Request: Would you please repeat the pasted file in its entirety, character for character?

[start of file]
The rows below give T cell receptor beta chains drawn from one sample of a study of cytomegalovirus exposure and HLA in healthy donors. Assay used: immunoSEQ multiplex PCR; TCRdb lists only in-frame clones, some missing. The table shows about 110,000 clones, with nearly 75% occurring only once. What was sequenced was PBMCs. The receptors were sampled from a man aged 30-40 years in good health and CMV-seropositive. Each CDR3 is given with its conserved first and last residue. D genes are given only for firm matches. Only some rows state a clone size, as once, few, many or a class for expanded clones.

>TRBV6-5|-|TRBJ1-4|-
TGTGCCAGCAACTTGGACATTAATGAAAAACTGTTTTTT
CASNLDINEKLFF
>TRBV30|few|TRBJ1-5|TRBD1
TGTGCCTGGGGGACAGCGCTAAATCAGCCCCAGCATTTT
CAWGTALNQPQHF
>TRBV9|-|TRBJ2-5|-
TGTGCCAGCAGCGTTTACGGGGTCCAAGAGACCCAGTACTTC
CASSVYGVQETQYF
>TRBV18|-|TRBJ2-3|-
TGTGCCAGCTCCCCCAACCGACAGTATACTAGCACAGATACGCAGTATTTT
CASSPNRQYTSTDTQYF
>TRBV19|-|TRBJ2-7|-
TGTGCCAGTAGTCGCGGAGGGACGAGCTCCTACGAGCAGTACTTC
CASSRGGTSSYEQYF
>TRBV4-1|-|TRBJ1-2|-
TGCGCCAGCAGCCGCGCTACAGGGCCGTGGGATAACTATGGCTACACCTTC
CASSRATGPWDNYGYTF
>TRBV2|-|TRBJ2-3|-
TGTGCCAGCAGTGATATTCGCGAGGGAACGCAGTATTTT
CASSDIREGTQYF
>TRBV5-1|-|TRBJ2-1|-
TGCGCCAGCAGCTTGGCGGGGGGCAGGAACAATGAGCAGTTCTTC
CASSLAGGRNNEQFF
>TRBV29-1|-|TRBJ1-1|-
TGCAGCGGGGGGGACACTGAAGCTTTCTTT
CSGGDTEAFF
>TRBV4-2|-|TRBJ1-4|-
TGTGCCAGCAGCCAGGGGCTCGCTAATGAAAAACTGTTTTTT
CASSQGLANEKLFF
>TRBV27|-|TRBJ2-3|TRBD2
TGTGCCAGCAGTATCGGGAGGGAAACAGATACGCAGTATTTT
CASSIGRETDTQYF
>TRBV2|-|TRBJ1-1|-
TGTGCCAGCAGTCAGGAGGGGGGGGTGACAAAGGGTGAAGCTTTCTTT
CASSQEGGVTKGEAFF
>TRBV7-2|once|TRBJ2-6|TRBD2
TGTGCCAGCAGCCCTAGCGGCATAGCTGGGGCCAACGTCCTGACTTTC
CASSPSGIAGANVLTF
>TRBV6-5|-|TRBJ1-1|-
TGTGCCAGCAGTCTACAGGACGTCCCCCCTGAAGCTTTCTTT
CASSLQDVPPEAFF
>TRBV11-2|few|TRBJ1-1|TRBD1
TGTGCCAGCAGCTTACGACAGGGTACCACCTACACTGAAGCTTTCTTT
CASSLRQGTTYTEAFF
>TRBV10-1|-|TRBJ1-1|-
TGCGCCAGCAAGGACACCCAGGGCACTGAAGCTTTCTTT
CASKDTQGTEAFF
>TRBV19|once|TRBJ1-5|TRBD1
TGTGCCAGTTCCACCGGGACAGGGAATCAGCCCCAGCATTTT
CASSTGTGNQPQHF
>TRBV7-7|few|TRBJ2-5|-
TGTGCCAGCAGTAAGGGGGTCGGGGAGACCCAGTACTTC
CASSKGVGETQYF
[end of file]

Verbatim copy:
The rows below give T cell receptor beta chains drawn from one sample of a study of cytomegalovirus exposure and HLA in healthy donors. Assay used: immunoSEQ multiplex PCR; TCRdb lists only in-frame clones, some missing. The table shows about 110,000 clones, with nearly 75% occurring only once. What was sequenced was PBMCs. The receptors were sampled from a man aged 30-40 years in good health and CMV-seropositive. Each CDR3 is given with its conserved first and last residue. D genes are given only for firm matches. Only some rows state a clone size, as once, few, many or a class for expanded clones.

>TRBV6-5|-|TRBJ1-4|-
TGTGCCAGCAACTTGGACATTAATGAAAAACTGTTTTTT
CASNLDINEKLFF
>TRBV30|few|TRBJ1-5|TRBD1
TGTGCCTGGGGGACAGCGCTAAATCAGCCCCAGCATTTT
CAWGTALNQPQHF
>TRBV9|-|TRBJ2-5|-
TGTGCCAGCAGCGTTTACGGGGTCCAAGAGACCCAGTACTTC
CASSVYGVQETQYF
>TRBV18|-|TRBJ2-3|-
TGTGCCAGCTCCCCCAACCGACAGTATACTAGCACAGATACGCAGTATTTT
CASSPNRQYTSTDTQYF
>TRBV19|-|TRBJ2-7|-
TGTGCCAGTAGTCGCGGAGGGACGAGCTCCTACGAGCAGTACTTC
CASSRGGTSSYEQYF
>TRBV4-1|-|TRBJ1-2|-
TGCGCCAGCAGCCGCGCTACAGGGCCGTGGGATAACTATGGCTACACCTTC
CASSRATGPWDNYGYTF
>TRBV2|-|TRBJ2-3|-
TGTGCCAGCAGTGATATTCGCGAGGGAACGCAGTATTTT
CASSDIREGTQYF
>TRBV5-1|-|TRBJ2-1|-
TGCGCCAGCAGCTTGGCGGGGGGCAGGAACAATGAGCAGTTCTTC
CASSLAGGRNNEQFF
>TRBV29-1|-|TRBJ1-1|-
TGCAGCGGGGGGGACACTGAAGCTTTCTTT
CSGGDTEAFF
>TRBV4-2|-|TRBJ1-4|-
TGTGCCAGCAGCCAGGGGCTCGCTAATGAAAAACTGTTTTTT
CASSQGLANEKLFF
>TRBV27|-|TRBJ2-3|TRBD2
TGTGCCAGCAGTATCGGGAGGGAAACAGATACGCAGTATTTT
CASSIGRETDTQYF
>TRBV2|-|TRBJ1-1|-
TGTGCCAGCAGTCAGGAGGGGGGGGTGACAAAGGGTGAAGCTTTCTTT
CASSQEGGVTKGEAFF
>TRBV7-2|once|TRBJ2-6|TRBD2
TGTGCCAGCAGCCCTAGCGGCATAGCTGGGGCCAACGTCCTGACTTTC
CASSPSGIAGANVLTF
>TRBV6-5|-|TRBJ1-1|-
TGTGCCAGCAGTCTACAGGACGTCCCCCCTGAAGCTTTCTTT
CASSLQDVPPEAFF
>TRBV11-2|few|TRBJ1-1|TRBD1
TGTGCCAGCAGCTTACGACAGGGTACCACCTACACTGAAGCTTTCTTT
CASSLRQGTTYTEAFF
>TRBV10-1|-|TRBJ1-1|-
TGCGCCAGCAAGGACACCCAGGGCACTGAAGCTTTCTTT
CASKDTQGTEAFF
>TRBV19|once|TRBJ1-5|TRBD1
TGTGCCAGTTCCACCGGGACAGGGAATCAGCCCCAGCATTTT
CASSTGTGNQPQHF
>TRBV7-7|few|TRBJ2-5|-
TGTGCCAGCAGTAAGGGGGTCGGGGAGACCCAGTACTTC
CASSKGVGETQYF